Concerns about a potential, and so far unsubstantiated, nuclear “incident”, reportedly in the vicinity of the Arctic circle, spread in the past week after trace amounts of radioactive Iodine-131 of unknown origin were detected in January over large areas in Europe according to a report by the Institute for Radiological Protection and Nuclear Safety, the French national public expert in nuclear and radiological risks. Since the isotope has a half-life of only eight days, the detection is an indication of a rather recent release. As the Barents Observer adds, “where the radioactivity is coming from is still a mystery.”
The air filter station at Svanhovd – located a few hundred meters from Norway’s border to Russia’s Kola Peninsula in the north – was the first to measure small amounts of the radioactive Ionide-131 in the second week of January. Shortly thereafter, the same Iodine-131 isotope was measured in Rovaniemi in Finnish Lapland. Within the next two weeks, traces of radioactivity, although in tiny amounts, were measured in Poland, Czech Republic, Germany, France and Spain.
Norway was the first to measure the radioactivity, but France was the first to officially inform the public about it.
“Iodine-131 a radionuclide of anthropogenic origin, has recently been detected in tiny amounts in the ground-level atmosphere in Europe. The preliminary report states it was first found during week 2 of January 2017 in northern Norway. Iodine-131 was also detected in Finland, Poland, Czech Republic, Germany, France and Spain, until the end of January”, the official French Institute de Radioprotection et de Süreté Nucléaire (IRSN) wrote in a press release.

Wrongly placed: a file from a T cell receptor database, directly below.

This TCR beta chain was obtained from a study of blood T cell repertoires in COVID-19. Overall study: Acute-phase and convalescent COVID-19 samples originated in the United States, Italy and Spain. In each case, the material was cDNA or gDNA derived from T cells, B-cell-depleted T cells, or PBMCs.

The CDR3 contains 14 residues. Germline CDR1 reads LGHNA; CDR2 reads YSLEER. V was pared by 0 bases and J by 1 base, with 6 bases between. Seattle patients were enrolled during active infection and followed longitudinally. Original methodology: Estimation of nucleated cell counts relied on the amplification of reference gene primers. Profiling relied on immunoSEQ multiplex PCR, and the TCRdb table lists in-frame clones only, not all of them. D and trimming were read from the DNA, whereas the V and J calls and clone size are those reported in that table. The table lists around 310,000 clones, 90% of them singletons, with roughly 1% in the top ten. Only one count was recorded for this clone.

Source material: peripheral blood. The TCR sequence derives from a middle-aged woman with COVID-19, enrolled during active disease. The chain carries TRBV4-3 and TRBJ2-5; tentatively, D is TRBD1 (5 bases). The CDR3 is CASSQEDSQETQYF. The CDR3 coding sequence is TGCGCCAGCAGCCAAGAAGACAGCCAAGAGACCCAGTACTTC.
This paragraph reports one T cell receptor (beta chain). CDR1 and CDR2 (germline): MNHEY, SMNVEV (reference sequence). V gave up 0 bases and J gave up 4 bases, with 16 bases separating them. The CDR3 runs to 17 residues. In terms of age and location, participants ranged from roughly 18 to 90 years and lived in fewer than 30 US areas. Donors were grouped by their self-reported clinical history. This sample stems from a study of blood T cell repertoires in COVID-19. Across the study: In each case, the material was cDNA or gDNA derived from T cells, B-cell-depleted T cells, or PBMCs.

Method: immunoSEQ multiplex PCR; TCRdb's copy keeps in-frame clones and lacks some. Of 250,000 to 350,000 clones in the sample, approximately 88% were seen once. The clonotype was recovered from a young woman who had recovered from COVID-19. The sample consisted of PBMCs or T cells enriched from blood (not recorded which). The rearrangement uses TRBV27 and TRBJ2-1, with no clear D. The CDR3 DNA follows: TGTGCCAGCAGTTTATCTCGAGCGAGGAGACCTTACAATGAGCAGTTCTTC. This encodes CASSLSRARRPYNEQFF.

But No Explanation Where The Radiation Came From
Finnish authorities also underscores that the levels measured are far from concentrations that could have any effect on human health. Neither STUK, nor IRSN speculate in the origin of the released Iodine-131.
Astrid Liland can’t either explain the origin of the radioactivity. “It was rough weather in the period when the measurements were made, so we can’t trace the release back to a particular location. Measurements from several places in Europe might indicate it comes from Eastern Europe,” Liland explains. “Increased levels of radioactive iodine in air were made in northern-Norway, northern-Finland and Poland in week two, and in other European countries the following two weeks, Astrid Liland says.
As the Barents Observers adds, Iodine-131 in the air could come from an incident with a nuclear reactor. The isotope is also widely used in medicine and for that purpose; many countries around the globe produce it.
All operators of nuclear reactors or institutions using Iodine-131 for medical purposes have detectors for external releases of radioactivity. In other words, as the Observer concludes, “Someone out there knows why the radioactivity was spread over larger areas of Europe.”
Nuclear installations in northwastern Europe, were the radioactivity was first discovered, includes nuclear power plants in Finland, Sweden and Russia, in addition to nuclear powered vessels on Russia’s Kola Peninsula and White Sea area. The source could as well come from even further away installations.
Read more at Concerns Grow About A Nuclear “Incident” In Europe After Spike In Radioactive Iodine Levels